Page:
Edit - Before reading this article, you may want to first familiarize yourself with this Pool School article on Pump Basics
Hydraulics 101 - Hydraulics, Pipes and Filters
When building my pool, I did a significant amount of research on swimming pool plumbing and water hydraulics. I also found that there appeared to be a serious lack of understanding in the pool industry of exactly how pumps and plumbing interact. So I attempted to compile all of the information that I have gathered over the years and present it here. Most of what I learned about pumps and hydraulics comes from Joe Evans and his web site http://www.pumped101.com and I encourage everyone to read his articles which are very informative.
Hydraulic Head is a term that originated in the water distribution industry and relates to the "head" or top of the water level. It is also another way of expressing the amount of pressure (PSI) lost or gained in a plumbing system. For example, a pool pump adds head or pressure to the plumbing system while the friction loss in piping and equipment removes head or decreases pressure in system. In addition, there are two basic types of head loss and gain in any plumbing system; Static Head and Dynamic Head.In fluid dynamics, head is a concept that relates the energy in an incompressible fluid to the height of an equivalent static column of that fluid. From Bernoulli's Principle, the total energy at a given point in a fluid is the energy associated with the movement of the fluid, plus energy from pressure in the fluid, plus energy from the height of the fluid relative to an arbitrary datum. Head is expressed in units of height such as meters or feet. - Wikipedia
Static head is the net elevation change of the water which can be either positive or negative and is directly related to the height of the water. So water moving from a higher elevation to a lower elevation has head gain while water moving from a lower elevation to a higher elevation has head loss. For example, in a pool solar system installed on a roof and where the panels/pipes are primed and completely filled with water, there is static head loss when the water rises to the roof but then there is also static head gain when the water falls back to the ground. The static head loss on the way up is directly offset by the static head gain on the way down so there is no net static head change due to the fact that the solar is installed on the roof. However, there can be temporary static head loss or gain during the priming process where there is head loss due to the elevation lift but since the return pipe is not yet full of water, there is no static head gain to offset it.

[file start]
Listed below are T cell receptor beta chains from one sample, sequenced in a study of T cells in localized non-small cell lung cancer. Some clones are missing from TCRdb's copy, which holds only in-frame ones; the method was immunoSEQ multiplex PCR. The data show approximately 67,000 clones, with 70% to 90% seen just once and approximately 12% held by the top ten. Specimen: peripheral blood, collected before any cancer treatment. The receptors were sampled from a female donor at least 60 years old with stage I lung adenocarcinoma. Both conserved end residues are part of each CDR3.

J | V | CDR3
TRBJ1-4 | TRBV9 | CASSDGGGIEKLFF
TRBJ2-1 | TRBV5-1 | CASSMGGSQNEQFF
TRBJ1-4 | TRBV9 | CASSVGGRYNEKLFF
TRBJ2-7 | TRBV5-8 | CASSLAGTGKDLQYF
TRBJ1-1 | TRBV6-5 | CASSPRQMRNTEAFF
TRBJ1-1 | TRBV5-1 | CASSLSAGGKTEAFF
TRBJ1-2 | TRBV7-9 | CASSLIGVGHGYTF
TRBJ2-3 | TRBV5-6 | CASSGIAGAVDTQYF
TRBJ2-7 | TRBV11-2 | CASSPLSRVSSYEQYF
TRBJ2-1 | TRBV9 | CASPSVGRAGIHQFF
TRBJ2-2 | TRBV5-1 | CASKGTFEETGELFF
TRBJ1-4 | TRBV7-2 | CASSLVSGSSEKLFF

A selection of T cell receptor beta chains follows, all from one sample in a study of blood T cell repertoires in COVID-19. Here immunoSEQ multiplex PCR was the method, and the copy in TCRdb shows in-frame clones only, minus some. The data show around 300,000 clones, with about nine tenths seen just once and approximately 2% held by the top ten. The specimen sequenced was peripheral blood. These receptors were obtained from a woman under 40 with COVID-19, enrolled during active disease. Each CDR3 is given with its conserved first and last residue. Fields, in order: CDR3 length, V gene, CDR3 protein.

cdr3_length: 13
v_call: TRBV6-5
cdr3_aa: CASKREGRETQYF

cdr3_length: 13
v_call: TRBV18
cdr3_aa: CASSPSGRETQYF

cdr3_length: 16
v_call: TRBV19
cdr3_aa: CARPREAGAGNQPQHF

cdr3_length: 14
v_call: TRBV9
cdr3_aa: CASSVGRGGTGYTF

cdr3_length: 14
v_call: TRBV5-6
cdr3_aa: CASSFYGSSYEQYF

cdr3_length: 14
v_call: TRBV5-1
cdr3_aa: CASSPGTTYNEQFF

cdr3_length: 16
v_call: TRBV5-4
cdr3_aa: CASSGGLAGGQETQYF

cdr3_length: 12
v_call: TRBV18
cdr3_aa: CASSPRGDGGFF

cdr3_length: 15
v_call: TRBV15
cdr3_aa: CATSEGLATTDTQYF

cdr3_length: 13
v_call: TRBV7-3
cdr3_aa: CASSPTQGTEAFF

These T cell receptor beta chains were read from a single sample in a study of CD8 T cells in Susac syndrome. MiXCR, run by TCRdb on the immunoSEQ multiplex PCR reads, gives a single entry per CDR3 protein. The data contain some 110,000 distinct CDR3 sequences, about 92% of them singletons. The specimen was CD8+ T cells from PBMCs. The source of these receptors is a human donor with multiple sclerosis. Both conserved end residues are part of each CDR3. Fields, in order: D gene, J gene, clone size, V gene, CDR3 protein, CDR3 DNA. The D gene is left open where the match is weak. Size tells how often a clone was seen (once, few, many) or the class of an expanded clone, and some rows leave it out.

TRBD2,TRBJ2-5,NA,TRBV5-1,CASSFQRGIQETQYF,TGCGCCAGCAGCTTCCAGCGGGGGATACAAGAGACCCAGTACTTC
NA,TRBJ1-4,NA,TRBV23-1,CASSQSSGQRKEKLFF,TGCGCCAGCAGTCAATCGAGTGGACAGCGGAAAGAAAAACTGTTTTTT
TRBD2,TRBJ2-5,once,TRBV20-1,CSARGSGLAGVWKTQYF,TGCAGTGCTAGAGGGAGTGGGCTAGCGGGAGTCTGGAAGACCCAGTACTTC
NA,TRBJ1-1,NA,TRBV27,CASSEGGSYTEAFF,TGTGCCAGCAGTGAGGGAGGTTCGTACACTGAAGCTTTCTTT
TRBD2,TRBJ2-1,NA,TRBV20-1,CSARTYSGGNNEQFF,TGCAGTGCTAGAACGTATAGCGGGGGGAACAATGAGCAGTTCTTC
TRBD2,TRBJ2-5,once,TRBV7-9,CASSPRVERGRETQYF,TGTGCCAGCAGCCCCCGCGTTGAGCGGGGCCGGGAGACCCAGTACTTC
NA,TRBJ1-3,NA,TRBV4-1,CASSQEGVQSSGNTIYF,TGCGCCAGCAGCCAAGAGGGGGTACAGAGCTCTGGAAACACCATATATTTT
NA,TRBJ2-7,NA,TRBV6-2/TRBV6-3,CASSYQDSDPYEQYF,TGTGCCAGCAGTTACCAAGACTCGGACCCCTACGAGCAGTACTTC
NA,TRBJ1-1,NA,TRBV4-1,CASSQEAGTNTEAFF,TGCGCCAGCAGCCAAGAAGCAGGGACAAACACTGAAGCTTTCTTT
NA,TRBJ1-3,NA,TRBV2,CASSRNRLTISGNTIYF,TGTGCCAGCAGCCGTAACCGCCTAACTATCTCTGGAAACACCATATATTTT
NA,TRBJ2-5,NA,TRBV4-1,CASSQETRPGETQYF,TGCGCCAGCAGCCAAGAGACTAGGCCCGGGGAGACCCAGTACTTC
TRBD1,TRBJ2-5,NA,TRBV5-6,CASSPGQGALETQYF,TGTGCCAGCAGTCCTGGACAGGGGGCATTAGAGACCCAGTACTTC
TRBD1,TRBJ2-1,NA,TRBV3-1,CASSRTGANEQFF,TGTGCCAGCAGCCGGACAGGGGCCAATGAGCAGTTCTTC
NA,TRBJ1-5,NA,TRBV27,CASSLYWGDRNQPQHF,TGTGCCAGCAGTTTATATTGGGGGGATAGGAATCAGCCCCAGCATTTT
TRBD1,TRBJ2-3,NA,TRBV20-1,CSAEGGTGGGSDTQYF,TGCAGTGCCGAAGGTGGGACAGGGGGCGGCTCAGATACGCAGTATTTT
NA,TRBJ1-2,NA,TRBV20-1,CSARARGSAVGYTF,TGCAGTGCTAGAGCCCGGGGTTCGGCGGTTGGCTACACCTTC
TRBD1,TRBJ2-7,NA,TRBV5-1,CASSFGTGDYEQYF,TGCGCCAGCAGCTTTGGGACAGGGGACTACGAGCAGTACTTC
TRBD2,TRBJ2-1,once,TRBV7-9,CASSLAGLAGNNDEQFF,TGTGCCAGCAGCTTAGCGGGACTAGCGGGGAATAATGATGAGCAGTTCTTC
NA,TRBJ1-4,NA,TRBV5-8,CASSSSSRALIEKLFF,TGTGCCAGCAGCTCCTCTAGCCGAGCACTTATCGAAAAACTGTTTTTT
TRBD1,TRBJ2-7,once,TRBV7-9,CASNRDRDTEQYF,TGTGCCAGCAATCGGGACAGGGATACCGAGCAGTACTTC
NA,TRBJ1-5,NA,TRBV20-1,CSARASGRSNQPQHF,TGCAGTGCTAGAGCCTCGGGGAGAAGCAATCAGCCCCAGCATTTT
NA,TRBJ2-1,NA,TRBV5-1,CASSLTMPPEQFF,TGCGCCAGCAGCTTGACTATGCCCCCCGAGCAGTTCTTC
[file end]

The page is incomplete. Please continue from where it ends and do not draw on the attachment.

The second component of head is dynamic head loss which is due to the friction loss of water inside of pipes, fittings and other equipment. As water travels through a pipe, the friction against the internal structures reduces pressure. A pool's plumbing system will experience dynamic head loss on both the suction side of the pump and return side of the pump since water is moving through pipes on both sides. The faster water moves through a pipe, the more head loss. A pool pump adds dynamic head gain to the plumbing system so as to create positive pressure and thus water flow through the pipes. The dynamic head loss in the pipes then reduces the pressure until the water returns to the pool where the pressure is once again at 0 PSI.
In summary, pumps and elevation drops add head to a plumbing system while elevation rises, pipes, fittings, valves, filter, heaters, etc. subtract head from a system. For a swimming pool, the total head loss is always equal to the pump's head gain since the water is returned to the same place as where it originated and at the same elevation.
There are three reasons to be concerned about water velocity in plumbing:
- High water velocity can result in high head loss.
High water velocity in suction lines and main drains can increase the risk of entrapment.
High water velocity can also increase the risk of hydraulic shock (water hammer) which can cause damage to plumbing weld joints.
To address these issues, you will sometimes see web sites quote recommended maximum flow rates in piping usually in the range of 5 ft/sec to 10 ft/sec for PVC piping. However, it is important to understand that these are only recommendations and not hard limits. In other words, if you can find a big enough pump, the flow rate can and will exceed these velocity recommendations. There is no fundamental limit to how fast water will travel in pipe.
Increasing the pipe size in plumbing will usually result in lower head loss but there are diminishing returns because the pipe is only part of the total head loss. Filters, heaters, valves and return eyeballs all contribute to the total head loss of the plumbing. In general, it is a good idea to go with at least 2" plumbing in a pool system and ideally using 2.5" to add some efficiency. For spa jets which require high flow rates, 2.5" should be considered the minimum with 3" pipe providing better flow rates for the jets.